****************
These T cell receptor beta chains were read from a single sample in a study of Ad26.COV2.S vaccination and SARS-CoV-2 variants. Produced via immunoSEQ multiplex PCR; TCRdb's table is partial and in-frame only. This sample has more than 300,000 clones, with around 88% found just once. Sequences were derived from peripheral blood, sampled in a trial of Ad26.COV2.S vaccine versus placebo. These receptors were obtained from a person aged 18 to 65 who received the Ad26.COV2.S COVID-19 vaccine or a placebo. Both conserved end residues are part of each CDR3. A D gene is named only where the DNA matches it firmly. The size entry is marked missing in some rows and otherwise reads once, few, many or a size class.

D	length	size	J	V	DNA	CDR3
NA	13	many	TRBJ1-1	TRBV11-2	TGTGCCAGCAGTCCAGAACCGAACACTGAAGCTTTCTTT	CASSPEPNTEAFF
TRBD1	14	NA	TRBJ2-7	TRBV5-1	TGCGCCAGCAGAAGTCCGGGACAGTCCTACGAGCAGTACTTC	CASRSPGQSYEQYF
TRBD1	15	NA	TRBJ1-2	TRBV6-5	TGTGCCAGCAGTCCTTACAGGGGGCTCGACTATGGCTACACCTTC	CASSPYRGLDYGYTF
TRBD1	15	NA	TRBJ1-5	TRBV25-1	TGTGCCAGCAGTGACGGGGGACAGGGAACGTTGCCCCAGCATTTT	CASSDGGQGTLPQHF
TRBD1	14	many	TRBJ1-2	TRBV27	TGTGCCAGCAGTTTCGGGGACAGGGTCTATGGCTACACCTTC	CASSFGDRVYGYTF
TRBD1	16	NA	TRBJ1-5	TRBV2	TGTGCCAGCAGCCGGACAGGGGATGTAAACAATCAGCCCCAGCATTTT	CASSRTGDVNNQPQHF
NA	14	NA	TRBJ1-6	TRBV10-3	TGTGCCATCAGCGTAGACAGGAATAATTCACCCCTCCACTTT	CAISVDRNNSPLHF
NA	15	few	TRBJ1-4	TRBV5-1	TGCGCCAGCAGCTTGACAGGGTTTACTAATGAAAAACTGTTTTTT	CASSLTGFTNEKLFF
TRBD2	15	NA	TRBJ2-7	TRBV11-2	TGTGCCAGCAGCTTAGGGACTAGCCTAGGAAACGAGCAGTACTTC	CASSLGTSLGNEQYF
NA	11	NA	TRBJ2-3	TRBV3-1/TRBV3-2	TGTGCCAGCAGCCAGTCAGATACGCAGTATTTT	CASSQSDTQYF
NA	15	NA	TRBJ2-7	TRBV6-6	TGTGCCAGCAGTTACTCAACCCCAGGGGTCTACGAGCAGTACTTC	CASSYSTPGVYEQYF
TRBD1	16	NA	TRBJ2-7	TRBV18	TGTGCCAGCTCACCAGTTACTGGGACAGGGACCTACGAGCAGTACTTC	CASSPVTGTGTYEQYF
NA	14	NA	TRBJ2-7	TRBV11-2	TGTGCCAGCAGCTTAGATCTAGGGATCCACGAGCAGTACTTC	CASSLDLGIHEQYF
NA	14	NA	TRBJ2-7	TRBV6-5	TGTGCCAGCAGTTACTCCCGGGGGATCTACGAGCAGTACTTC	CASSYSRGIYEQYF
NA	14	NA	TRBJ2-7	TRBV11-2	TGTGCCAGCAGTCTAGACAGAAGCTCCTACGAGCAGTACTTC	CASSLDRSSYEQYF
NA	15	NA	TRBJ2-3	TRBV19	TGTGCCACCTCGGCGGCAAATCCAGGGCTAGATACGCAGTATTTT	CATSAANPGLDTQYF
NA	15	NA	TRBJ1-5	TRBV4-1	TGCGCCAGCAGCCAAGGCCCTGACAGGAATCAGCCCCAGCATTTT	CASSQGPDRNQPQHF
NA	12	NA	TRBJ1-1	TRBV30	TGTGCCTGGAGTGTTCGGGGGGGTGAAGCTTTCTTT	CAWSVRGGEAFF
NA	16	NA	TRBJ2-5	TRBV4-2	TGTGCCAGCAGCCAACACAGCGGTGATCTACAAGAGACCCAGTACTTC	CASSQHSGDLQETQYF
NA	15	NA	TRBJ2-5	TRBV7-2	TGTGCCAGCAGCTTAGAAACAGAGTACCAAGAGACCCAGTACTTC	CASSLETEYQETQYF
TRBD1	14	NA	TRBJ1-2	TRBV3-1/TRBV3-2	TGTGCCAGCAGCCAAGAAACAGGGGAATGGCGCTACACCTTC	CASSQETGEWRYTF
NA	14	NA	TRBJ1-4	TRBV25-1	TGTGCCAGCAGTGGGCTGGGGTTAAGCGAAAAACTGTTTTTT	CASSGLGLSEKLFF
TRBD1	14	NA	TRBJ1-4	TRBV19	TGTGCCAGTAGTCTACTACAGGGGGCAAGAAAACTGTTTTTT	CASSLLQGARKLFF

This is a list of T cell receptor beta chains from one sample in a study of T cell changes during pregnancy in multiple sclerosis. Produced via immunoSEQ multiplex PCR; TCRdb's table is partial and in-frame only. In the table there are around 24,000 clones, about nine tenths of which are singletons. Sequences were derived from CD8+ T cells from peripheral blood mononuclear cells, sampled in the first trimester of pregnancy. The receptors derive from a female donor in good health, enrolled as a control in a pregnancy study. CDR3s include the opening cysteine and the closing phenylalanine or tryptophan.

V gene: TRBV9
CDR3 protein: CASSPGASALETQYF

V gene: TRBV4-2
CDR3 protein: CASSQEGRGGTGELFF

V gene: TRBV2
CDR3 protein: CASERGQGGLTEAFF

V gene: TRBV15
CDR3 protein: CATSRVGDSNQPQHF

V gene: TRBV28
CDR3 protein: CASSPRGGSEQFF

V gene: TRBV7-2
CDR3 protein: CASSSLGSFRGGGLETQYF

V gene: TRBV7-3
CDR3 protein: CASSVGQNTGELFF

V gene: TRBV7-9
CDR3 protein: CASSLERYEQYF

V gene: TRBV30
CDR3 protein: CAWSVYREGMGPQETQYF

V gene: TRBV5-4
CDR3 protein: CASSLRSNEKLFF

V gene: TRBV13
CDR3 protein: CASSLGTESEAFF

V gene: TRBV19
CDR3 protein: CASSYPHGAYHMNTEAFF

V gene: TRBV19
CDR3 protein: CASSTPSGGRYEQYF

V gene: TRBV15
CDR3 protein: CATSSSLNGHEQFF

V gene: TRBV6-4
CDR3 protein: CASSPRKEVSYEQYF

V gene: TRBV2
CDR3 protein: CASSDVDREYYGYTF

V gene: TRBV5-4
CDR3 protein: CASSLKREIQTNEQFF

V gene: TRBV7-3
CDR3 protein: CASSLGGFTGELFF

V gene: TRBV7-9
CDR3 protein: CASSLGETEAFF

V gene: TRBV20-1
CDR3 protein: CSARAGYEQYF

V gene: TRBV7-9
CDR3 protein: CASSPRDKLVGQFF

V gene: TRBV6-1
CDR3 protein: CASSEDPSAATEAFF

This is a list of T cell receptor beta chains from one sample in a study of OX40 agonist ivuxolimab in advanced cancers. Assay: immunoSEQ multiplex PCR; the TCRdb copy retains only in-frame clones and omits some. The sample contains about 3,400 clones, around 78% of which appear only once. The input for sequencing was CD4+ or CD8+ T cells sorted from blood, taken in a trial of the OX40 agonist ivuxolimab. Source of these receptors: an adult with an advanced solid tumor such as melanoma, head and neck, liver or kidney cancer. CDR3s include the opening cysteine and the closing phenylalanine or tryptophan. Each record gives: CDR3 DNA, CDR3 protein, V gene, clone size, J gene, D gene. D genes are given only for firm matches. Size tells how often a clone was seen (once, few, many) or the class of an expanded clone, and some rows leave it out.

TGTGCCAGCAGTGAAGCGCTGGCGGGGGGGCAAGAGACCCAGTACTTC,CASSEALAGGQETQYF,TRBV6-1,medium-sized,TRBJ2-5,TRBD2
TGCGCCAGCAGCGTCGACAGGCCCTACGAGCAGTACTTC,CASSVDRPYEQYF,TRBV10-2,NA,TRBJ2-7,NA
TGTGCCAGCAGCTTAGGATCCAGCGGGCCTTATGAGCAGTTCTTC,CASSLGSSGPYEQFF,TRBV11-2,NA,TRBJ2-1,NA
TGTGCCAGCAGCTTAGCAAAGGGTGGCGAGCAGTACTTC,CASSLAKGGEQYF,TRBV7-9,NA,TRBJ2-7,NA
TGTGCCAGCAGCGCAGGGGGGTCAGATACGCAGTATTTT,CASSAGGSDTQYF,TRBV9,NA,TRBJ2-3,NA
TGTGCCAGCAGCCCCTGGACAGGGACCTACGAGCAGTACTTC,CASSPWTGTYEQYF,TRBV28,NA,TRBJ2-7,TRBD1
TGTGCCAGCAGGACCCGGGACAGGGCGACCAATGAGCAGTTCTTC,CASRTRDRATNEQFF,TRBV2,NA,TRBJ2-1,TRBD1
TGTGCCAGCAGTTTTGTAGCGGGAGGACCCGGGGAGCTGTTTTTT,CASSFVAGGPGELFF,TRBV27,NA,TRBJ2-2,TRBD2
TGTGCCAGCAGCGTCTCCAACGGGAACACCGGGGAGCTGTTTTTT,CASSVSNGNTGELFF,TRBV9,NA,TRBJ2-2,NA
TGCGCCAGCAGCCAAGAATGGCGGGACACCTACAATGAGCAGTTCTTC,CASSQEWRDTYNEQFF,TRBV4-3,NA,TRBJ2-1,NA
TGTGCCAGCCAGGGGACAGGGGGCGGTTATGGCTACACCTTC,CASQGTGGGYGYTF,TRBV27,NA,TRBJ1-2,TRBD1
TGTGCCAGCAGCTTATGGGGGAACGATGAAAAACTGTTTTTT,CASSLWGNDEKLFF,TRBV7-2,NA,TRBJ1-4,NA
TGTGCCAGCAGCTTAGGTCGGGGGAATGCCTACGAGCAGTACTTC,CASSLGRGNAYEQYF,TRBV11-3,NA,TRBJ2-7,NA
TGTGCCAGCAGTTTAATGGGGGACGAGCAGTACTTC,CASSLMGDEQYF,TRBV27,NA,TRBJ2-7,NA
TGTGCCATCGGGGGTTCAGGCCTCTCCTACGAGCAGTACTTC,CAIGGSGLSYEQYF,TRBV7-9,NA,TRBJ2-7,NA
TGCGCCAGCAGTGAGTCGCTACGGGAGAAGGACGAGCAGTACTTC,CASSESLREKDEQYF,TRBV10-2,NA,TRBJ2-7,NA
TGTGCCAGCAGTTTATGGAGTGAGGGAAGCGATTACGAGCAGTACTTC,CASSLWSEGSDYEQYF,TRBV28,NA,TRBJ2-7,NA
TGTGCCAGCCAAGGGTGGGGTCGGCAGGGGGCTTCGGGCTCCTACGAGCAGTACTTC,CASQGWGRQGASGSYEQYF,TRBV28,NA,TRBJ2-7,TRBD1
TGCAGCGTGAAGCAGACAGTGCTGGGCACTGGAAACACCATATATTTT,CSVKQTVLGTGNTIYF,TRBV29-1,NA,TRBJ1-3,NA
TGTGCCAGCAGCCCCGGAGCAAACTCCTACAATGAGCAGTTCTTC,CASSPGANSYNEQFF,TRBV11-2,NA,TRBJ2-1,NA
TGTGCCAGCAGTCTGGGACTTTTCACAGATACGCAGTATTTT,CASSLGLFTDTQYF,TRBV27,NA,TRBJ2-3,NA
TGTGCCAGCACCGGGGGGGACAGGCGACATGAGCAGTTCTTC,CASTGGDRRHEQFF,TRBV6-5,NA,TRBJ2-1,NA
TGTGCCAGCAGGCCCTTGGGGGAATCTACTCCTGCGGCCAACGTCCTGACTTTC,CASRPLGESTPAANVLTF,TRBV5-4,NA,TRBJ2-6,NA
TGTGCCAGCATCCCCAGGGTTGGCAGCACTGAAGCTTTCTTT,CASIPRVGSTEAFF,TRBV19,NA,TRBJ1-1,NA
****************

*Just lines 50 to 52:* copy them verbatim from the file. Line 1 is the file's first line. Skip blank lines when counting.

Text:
CDR3 protein: CASSYPHGAYHMNTEAFF

V gene: TRBV19
CDR3 protein: CASSTPSGGRYEQYF